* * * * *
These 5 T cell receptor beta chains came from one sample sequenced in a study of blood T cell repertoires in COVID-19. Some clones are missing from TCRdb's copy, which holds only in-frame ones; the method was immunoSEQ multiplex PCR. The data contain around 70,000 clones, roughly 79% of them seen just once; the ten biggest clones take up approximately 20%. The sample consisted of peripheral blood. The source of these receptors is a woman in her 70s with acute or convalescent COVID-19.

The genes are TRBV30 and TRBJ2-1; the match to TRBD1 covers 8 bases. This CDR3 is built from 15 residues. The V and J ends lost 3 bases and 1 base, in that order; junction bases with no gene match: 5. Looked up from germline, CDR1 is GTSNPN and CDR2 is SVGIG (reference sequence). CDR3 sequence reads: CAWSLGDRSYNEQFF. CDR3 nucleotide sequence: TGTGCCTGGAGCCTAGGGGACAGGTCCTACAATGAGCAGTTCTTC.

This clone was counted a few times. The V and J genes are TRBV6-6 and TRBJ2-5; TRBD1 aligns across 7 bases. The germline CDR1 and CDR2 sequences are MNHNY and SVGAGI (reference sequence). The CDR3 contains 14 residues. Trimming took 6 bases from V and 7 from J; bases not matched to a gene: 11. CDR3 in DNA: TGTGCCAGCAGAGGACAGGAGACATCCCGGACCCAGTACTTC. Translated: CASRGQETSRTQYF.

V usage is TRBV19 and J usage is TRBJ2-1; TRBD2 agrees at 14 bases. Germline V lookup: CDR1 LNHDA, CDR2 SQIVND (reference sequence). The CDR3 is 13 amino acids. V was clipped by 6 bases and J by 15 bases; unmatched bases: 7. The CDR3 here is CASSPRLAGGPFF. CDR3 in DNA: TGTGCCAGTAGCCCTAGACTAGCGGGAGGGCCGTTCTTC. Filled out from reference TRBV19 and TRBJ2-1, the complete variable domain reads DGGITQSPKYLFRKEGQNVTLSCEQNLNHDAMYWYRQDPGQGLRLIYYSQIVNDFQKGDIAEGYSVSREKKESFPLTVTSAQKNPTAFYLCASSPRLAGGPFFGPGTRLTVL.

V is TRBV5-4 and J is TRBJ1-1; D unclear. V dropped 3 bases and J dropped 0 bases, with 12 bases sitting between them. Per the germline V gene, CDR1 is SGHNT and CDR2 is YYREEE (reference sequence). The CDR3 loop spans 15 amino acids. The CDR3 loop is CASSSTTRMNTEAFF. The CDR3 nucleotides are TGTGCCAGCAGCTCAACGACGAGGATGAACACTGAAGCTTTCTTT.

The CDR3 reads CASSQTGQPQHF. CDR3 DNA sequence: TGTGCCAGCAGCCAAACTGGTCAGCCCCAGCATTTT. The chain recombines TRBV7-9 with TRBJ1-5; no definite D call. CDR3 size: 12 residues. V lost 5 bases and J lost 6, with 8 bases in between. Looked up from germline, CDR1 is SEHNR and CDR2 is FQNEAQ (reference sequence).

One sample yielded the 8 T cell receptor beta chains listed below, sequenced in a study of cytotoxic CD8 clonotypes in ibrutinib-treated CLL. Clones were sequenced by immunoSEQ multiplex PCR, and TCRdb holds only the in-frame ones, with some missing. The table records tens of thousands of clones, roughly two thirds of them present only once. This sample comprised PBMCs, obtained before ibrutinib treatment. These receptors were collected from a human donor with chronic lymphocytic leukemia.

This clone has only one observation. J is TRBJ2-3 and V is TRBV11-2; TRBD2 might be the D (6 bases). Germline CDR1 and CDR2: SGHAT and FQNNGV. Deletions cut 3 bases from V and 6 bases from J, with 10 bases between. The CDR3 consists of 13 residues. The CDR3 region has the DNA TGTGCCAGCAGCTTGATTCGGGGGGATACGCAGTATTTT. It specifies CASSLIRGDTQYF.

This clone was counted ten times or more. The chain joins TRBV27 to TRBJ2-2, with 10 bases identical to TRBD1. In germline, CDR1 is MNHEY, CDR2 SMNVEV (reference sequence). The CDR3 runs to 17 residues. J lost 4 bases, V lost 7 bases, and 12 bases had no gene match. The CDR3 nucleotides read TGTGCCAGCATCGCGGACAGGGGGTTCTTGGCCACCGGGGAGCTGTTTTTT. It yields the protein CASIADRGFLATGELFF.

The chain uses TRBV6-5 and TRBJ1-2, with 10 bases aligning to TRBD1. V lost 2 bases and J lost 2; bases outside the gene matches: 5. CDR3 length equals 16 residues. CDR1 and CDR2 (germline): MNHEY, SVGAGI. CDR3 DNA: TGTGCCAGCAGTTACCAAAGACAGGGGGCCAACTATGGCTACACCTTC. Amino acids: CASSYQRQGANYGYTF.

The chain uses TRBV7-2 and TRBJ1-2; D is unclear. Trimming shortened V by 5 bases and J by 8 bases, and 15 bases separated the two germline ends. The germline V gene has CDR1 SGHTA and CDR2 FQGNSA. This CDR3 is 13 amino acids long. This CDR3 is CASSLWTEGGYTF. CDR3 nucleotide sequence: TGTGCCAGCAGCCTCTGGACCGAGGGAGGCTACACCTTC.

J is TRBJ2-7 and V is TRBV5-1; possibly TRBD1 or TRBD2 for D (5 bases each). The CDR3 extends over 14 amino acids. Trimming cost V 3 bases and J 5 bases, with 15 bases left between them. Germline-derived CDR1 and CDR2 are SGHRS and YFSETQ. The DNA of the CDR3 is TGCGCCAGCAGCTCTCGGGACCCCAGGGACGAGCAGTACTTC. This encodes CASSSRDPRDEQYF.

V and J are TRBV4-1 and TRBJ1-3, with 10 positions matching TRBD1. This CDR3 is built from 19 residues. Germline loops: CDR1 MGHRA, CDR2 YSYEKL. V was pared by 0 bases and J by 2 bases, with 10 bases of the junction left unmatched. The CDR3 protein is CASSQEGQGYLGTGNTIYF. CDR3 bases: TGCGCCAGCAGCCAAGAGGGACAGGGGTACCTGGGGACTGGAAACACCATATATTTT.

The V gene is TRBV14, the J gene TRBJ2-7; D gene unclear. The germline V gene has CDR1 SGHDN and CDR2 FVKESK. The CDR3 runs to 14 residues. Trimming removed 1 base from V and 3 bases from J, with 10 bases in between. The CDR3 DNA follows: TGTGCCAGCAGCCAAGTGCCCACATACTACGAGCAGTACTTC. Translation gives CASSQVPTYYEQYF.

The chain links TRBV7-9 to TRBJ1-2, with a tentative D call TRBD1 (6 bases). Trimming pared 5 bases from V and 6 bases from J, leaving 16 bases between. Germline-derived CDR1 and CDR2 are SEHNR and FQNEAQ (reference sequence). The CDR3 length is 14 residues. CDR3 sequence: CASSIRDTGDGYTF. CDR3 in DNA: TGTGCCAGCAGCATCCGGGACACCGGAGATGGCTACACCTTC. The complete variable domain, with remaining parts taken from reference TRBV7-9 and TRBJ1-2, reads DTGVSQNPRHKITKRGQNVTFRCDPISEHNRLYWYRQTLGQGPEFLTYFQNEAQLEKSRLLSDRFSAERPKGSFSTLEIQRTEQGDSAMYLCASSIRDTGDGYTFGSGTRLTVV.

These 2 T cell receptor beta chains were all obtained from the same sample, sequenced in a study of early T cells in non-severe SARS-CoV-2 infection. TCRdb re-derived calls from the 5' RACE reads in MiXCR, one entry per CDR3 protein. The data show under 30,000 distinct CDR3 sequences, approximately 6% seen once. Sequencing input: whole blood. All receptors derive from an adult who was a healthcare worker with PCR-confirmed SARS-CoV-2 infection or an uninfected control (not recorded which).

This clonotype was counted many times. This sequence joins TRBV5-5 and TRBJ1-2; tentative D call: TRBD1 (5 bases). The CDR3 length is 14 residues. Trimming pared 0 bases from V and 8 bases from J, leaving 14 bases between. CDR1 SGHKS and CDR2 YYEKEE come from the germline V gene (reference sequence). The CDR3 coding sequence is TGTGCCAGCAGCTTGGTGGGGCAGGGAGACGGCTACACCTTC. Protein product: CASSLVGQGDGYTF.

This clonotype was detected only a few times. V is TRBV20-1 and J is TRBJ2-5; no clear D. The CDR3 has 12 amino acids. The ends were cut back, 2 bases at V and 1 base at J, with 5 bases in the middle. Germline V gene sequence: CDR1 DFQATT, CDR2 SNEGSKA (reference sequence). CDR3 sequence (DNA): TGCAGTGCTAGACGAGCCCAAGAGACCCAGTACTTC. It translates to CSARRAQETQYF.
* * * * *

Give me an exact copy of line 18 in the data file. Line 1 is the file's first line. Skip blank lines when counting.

This clonotype was detected only a few times. V is TRBV20-1 and J is TRBJ2-5; no clear D. The CDR3 has 12 amino acids. The ends were cut back, 2 bases at V and 1 base at J, with 5 bases in the middle. Germline V gene sequence: CDR1 DFQATT, CDR2 SNEGSKA (reference sequence). CDR3 sequence (DNA): TGCAGTGCTAGACGAGCCCAAGAGACCCAGTACTTC. It translates to CSARRAQETQYF.